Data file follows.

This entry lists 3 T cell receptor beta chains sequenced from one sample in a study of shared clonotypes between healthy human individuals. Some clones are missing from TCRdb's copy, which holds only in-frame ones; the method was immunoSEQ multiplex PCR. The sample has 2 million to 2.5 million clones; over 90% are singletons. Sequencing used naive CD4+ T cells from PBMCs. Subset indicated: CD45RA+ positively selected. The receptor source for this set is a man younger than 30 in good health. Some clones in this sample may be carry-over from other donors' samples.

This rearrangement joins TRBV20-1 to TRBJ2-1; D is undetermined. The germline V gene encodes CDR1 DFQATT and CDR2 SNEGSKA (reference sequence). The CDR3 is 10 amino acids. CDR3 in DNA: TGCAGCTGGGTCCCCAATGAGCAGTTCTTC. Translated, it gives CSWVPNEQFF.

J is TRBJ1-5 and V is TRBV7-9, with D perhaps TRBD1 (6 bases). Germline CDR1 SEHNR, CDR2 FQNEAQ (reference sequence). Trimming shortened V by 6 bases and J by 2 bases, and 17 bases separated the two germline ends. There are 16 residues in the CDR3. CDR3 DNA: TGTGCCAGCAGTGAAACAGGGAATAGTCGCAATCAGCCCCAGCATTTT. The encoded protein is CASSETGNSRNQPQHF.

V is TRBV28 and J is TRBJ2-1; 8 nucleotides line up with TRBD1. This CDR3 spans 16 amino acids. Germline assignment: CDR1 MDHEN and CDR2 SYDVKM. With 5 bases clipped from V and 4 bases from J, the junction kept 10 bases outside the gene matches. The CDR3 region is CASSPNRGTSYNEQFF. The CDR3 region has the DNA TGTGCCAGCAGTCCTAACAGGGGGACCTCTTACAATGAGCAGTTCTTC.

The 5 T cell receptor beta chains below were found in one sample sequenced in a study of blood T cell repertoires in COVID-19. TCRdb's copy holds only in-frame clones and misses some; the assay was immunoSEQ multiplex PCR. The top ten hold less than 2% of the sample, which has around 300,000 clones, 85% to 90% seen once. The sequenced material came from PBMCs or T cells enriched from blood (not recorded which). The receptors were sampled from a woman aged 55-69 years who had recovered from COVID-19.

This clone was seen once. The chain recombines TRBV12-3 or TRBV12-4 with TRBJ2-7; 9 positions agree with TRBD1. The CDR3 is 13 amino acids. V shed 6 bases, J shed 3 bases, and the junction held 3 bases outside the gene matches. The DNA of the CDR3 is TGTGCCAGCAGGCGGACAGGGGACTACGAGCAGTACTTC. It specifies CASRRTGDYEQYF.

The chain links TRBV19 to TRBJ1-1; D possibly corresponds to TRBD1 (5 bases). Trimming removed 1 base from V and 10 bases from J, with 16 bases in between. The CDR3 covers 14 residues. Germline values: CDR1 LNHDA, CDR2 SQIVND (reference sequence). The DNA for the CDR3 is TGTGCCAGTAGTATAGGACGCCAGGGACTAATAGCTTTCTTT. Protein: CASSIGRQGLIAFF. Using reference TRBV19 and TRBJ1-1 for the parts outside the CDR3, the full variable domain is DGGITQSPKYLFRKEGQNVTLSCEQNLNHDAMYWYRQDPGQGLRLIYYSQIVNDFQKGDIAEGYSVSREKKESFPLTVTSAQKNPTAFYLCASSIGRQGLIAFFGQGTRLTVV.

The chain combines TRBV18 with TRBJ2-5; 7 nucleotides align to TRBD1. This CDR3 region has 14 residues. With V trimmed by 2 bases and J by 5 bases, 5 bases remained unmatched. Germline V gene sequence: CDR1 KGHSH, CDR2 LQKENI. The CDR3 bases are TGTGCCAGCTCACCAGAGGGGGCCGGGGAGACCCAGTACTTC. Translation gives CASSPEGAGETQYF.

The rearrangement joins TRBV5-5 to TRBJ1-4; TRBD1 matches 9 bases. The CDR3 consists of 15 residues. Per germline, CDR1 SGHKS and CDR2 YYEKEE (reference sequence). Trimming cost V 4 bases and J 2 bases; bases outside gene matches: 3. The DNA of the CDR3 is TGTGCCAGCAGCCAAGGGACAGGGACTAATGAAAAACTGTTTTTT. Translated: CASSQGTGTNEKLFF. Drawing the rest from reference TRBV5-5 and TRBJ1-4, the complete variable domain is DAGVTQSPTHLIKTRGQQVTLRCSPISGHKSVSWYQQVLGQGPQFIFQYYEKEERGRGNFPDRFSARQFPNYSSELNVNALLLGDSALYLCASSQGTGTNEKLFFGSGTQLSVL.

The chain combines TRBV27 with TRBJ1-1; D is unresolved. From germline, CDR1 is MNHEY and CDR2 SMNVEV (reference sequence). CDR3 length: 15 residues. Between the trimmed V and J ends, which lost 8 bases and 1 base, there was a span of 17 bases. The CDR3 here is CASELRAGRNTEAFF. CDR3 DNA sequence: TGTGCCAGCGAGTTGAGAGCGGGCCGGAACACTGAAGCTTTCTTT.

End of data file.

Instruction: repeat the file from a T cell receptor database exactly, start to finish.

This entry lists 3 T cell receptor beta chains sequenced from one sample in a study of shared clonotypes between healthy human individuals. Some clones are missing from TCRdb's copy, which holds only in-frame ones; the method was immunoSEQ multiplex PCR. The sample has 2 million to 2.5 million clones; over 90% are singletons. Sequencing used naive CD4+ T cells from PBMCs. Subset indicated: CD45RA+ positively selected. The receptor source for this set is a man younger than 30 in good health. Some clones in this sample may be carry-over from other donors' samples.

This rearrangement joins TRBV20-1 to TRBJ2-1; D is undetermined. The germline V gene encodes CDR1 DFQATT and CDR2 SNEGSKA (reference sequence). The CDR3 is 10 amino acids. CDR3 in DNA: TGCAGCTGGGTCCCCAATGAGCAGTTCTTC. Translated, it gives CSWVPNEQFF.

J is TRBJ1-5 and V is TRBV7-9, with D perhaps TRBD1 (6 bases). Germline CDR1 SEHNR, CDR2 FQNEAQ (reference sequence). Trimming shortened V by 6 bases and J by 2 bases, and 17 bases separated the two germline ends. There are 16 residues in the CDR3. CDR3 DNA: TGTGCCAGCAGTGAAACAGGGAATAGTCGCAATCAGCCCCAGCATTTT. The encoded protein is CASSETGNSRNQPQHF.

V is TRBV28 and J is TRBJ2-1; 8 nucleotides line up with TRBD1. This CDR3 spans 16 amino acids. Germline assignment: CDR1 MDHEN and CDR2 SYDVKM. With 5 bases clipped from V and 4 bases from J, the junction kept 10 bases outside the gene matches. The CDR3 region is CASSPNRGTSYNEQFF. The CDR3 region has the DNA TGTGCCAGCAGTCCTAACAGGGGGACCTCTTACAATGAGCAGTTCTTC.

The 5 T cell receptor beta chains below were found in one sample sequenced in a study of blood T cell repertoires in COVID-19. TCRdb's copy holds only in-frame clones and misses some; the assay was immunoSEQ multiplex PCR. The top ten hold less than 2% of the sample, which has around 300,000 clones, 85% to 90% seen once. The sequenced material came from PBMCs or T cells enriched from blood (not recorded which). The receptors were sampled from a woman aged 55-69 years who had recovered from COVID-19.

This clone was seen once. The chain recombines TRBV12-3 or TRBV12-4 with TRBJ2-7; 9 positions agree with TRBD1. The CDR3 is 13 amino acids. V shed 6 bases, J shed 3 bases, and the junction held 3 bases outside the gene matches. The DNA of the CDR3 is TGTGCCAGCAGGCGGACAGGGGACTACGAGCAGTACTTC. It specifies CASRRTGDYEQYF.

The chain links TRBV19 to TRBJ1-1; D possibly corresponds to TRBD1 (5 bases). Trimming removed 1 base from V and 10 bases from J, with 16 bases in between. The CDR3 covers 14 residues. Germline values: CDR1 LNHDA, CDR2 SQIVND (reference sequence). The DNA for the CDR3 is TGTGCCAGTAGTATAGGACGCCAGGGACTAATAGCTTTCTTT. Protein: CASSIGRQGLIAFF. Using reference TRBV19 and TRBJ1-1 for the parts outside the CDR3, the full variable domain is DGGITQSPKYLFRKEGQNVTLSCEQNLNHDAMYWYRQDPGQGLRLIYYSQIVNDFQKGDIAEGYSVSREKKESFPLTVTSAQKNPTAFYLCASSIGRQGLIAFFGQGTRLTVV.

The chain combines TRBV18 with TRBJ2-5; 7 nucleotides align to TRBD1. This CDR3 region has 14 residues. With V trimmed by 2 bases and J by 5 bases, 5 bases remained unmatched. Germline V gene sequence: CDR1 KGHSH, CDR2 LQKENI. The CDR3 bases are TGTGCCAGCTCACCAGAGGGGGCCGGGGAGACCCAGTACTTC. Translation gives CASSPEGAGETQYF.

The rearrangement joins TRBV5-5 to TRBJ1-4; TRBD1 matches 9 bases. The CDR3 consists of 15 residues. Per germline, CDR1 SGHKS and CDR2 YYEKEE (reference sequence). Trimming cost V 4 bases and J 2 bases; bases outside gene matches: 3. The DNA of the CDR3 is TGTGCCAGCAGCCAAGGGACAGGGACTAATGAAAAACTGTTTTTT. Translated: CASSQGTGTNEKLFF. Drawing the rest from reference TRBV5-5 and TRBJ1-4, the complete variable domain is DAGVTQSPTHLIKTRGQQVTLRCSPISGHKSVSWYQQVLGQGPQFIFQYYEKEERGRGNFPDRFSARQFPNYSSELNVNALLLGDSALYLCASSQGTGTNEKLFFGSGTQLSVL.

The chain combines TRBV27 with TRBJ1-1; D is unresolved. From germline, CDR1 is MNHEY and CDR2 SMNVEV (reference sequence). CDR3 length: 15 residues. Between the trimmed V and J ends, which lost 8 bases and 1 base, there was a span of 17 bases. The CDR3 here is CASELRAGRNTEAFF. CDR3 DNA sequence: TGTGCCAGCGAGTTGAGAGCGGGCCGGAACACTGAAGCTTTCTTT.